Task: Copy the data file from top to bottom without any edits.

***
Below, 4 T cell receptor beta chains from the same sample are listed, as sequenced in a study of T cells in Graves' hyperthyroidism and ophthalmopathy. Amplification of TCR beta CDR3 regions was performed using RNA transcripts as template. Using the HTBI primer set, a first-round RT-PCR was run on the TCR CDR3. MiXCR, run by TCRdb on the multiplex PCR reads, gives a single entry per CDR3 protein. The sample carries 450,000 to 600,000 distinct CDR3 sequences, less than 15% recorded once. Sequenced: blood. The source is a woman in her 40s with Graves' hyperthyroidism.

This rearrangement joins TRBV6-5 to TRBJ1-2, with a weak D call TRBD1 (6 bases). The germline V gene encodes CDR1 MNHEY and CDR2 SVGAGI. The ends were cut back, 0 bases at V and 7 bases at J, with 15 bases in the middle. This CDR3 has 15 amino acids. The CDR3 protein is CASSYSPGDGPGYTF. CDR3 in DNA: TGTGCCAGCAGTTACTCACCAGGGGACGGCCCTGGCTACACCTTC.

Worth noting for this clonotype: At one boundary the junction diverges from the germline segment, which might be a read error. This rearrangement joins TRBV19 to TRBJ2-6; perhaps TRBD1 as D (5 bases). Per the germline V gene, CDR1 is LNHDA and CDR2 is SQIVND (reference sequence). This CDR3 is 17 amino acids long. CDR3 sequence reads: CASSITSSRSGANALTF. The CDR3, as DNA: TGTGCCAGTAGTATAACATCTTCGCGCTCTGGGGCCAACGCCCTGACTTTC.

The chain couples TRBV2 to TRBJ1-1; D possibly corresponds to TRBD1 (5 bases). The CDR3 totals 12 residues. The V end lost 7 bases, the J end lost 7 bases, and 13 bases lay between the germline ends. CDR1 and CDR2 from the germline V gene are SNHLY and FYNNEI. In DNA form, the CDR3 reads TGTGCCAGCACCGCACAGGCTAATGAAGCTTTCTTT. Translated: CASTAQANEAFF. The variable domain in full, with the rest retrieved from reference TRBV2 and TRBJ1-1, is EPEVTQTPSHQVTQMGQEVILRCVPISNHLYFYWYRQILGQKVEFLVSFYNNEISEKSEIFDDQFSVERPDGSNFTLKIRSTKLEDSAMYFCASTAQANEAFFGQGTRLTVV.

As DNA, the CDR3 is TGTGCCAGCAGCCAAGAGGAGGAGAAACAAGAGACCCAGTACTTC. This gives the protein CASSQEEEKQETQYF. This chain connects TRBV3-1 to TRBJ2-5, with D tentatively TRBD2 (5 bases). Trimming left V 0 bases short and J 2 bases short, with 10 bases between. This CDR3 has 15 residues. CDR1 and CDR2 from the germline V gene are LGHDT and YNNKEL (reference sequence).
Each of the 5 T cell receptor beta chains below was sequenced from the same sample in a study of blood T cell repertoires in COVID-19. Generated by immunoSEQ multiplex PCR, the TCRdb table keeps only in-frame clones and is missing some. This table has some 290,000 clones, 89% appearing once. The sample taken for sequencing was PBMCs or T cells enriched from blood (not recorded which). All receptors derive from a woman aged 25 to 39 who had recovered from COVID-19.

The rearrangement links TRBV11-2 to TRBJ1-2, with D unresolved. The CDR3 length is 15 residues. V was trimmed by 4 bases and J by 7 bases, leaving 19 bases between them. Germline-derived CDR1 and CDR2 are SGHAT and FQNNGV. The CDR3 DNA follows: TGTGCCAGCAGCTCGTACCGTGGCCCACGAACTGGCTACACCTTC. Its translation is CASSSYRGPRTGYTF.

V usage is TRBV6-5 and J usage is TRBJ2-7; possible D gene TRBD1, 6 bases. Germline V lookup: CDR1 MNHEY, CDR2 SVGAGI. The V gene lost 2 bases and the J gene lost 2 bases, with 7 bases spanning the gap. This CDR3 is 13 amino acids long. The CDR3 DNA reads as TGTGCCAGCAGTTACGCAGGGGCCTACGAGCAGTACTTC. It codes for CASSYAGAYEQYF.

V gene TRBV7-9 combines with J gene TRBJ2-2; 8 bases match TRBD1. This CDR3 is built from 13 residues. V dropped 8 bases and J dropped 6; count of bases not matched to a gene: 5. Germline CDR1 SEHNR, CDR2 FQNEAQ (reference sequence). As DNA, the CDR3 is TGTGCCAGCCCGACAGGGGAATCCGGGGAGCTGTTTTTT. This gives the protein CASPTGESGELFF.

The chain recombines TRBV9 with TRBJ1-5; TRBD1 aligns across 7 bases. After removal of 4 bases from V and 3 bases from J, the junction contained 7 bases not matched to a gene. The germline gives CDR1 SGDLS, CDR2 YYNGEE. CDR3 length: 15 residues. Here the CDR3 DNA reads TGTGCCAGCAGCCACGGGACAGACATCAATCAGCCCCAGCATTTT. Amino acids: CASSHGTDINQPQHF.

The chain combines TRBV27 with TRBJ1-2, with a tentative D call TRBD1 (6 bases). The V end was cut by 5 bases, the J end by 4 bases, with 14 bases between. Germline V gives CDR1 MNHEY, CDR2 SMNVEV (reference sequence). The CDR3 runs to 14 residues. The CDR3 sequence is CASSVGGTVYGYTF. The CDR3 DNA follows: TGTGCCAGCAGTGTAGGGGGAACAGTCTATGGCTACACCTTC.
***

Below, 4 T cell receptor beta chains from the same sample are listed, as sequenced in a study of T cells in Graves' hyperthyroidism and ophthalmopathy. Amplification of TCR beta CDR3 regions was performed using RNA transcripts as template. Using the HTBI primer set, a first-round RT-PCR was run on the TCR CDR3. MiXCR, run by TCRdb on the multiplex PCR reads, gives a single entry per CDR3 protein. The sample carries 450,000 to 600,000 distinct CDR3 sequences, less than 15% recorded once. Sequenced: blood. The source is a woman in her 40s with Graves' hyperthyroidism.

This rearrangement joins TRBV6-5 to TRBJ1-2, with a weak D call TRBD1 (6 bases). The germline V gene encodes CDR1 MNHEY and CDR2 SVGAGI. The ends were cut back, 0 bases at V and 7 bases at J, with 15 bases in the middle. This CDR3 has 15 amino acids. The CDR3 protein is CASSYSPGDGPGYTF. CDR3 in DNA: TGTGCCAGCAGTTACTCACCAGGGGACGGCCCTGGCTACACCTTC.

Worth noting for this clonotype: At one boundary the junction diverges from the germline segment, which might be a read error. This rearrangement joins TRBV19 to TRBJ2-6; perhaps TRBD1 as D (5 bases). Per the germline V gene, CDR1 is LNHDA and CDR2 is SQIVND (reference sequence). This CDR3 is 17 amino acids long. CDR3 sequence reads: CASSITSSRSGANALTF. The CDR3, as DNA: TGTGCCAGTAGTATAACATCTTCGCGCTCTGGGGCCAACGCCCTGACTTTC.

The chain couples TRBV2 to TRBJ1-1; D possibly corresponds to TRBD1 (5 bases). The CDR3 totals 12 residues. The V end lost 7 bases, the J end lost 7 bases, and 13 bases lay between the germline ends. CDR1 and CDR2 from the germline V gene are SNHLY and FYNNEI. In DNA form, the CDR3 reads TGTGCCAGCACCGCACAGGCTAATGAAGCTTTCTTT. Translated: CASTAQANEAFF. The variable domain in full, with the rest retrieved from reference TRBV2 and TRBJ1-1, is EPEVTQTPSHQVTQMGQEVILRCVPISNHLYFYWYRQILGQKVEFLVSFYNNEISEKSEIFDDQFSVERPDGSNFTLKIRSTKLEDSAMYFCASTAQANEAFFGQGTRLTVV.

As DNA, the CDR3 is TGTGCCAGCAGCCAAGAGGAGGAGAAACAAGAGACCCAGTACTTC. This gives the protein CASSQEEEKQETQYF. This chain connects TRBV3-1 to TRBJ2-5, with D tentatively TRBD2 (5 bases). Trimming left V 0 bases short and J 2 bases short, with 10 bases between. This CDR3 has 15 residues. CDR1 and CDR2 from the germline V gene are LGHDT and YNNKEL (reference sequence).
Each of the 5 T cell receptor beta chains below was sequenced from the same sample in a study of blood T cell repertoires in COVID-19. Generated by immunoSEQ multiplex PCR, the TCRdb table keeps only in-frame clones and is missing some. This table has some 290,000 clones, 89% appearing once. The sample taken for sequencing was PBMCs or T cells enriched from blood (not recorded which). All receptors derive from a woman aged 25 to 39 who had recovered from COVID-19.

The rearrangement links TRBV11-2 to TRBJ1-2, with D unresolved. The CDR3 length is 15 residues. V was trimmed by 4 bases and J by 7 bases, leaving 19 bases between them. Germline-derived CDR1 and CDR2 are SGHAT and FQNNGV. The CDR3 DNA follows: TGTGCCAGCAGCTCGTACCGTGGCCCACGAACTGGCTACACCTTC. Its translation is CASSSYRGPRTGYTF.

V usage is TRBV6-5 and J usage is TRBJ2-7; possible D gene TRBD1, 6 bases. Germline V lookup: CDR1 MNHEY, CDR2 SVGAGI. The V gene lost 2 bases and the J gene lost 2 bases, with 7 bases spanning the gap. This CDR3 is 13 amino acids long. The CDR3 DNA reads as TGTGCCAGCAGTTACGCAGGGGCCTACGAGCAGTACTTC. It codes for CASSYAGAYEQYF.

V gene TRBV7-9 combines with J gene TRBJ2-2; 8 bases match TRBD1. This CDR3 is built from 13 residues. V dropped 8 bases and J dropped 6; count of bases not matched to a gene: 5. Germline CDR1 SEHNR, CDR2 FQNEAQ (reference sequence). As DNA, the CDR3 is TGTGCCAGCCCGACAGGGGAATCCGGGGAGCTGTTTTTT. This gives the protein CASPTGESGELFF.

The chain recombines TRBV9 with TRBJ1-5; TRBD1 aligns across 7 bases. After removal of 4 bases from V and 3 bases from J, the junction contained 7 bases not matched to a gene. The germline gives CDR1 SGDLS, CDR2 YYNGEE. CDR3 length: 15 residues. Here the CDR3 DNA reads TGTGCCAGCAGCCACGGGACAGACATCAATCAGCCCCAGCATTTT. Amino acids: CASSHGTDINQPQHF.

The chain combines TRBV27 with TRBJ1-2, with a tentative D call TRBD1 (6 bases). The V end was cut by 5 bases, the J end by 4 bases, with 14 bases between. Germline V gives CDR1 MNHEY, CDR2 SMNVEV (reference sequence). The CDR3 runs to 14 residues. The CDR3 sequence is CASSVGGTVYGYTF. The CDR3 DNA follows: TGTGCCAGCAGTGTAGGGGGAACAGTCTATGGCTACACCTTC.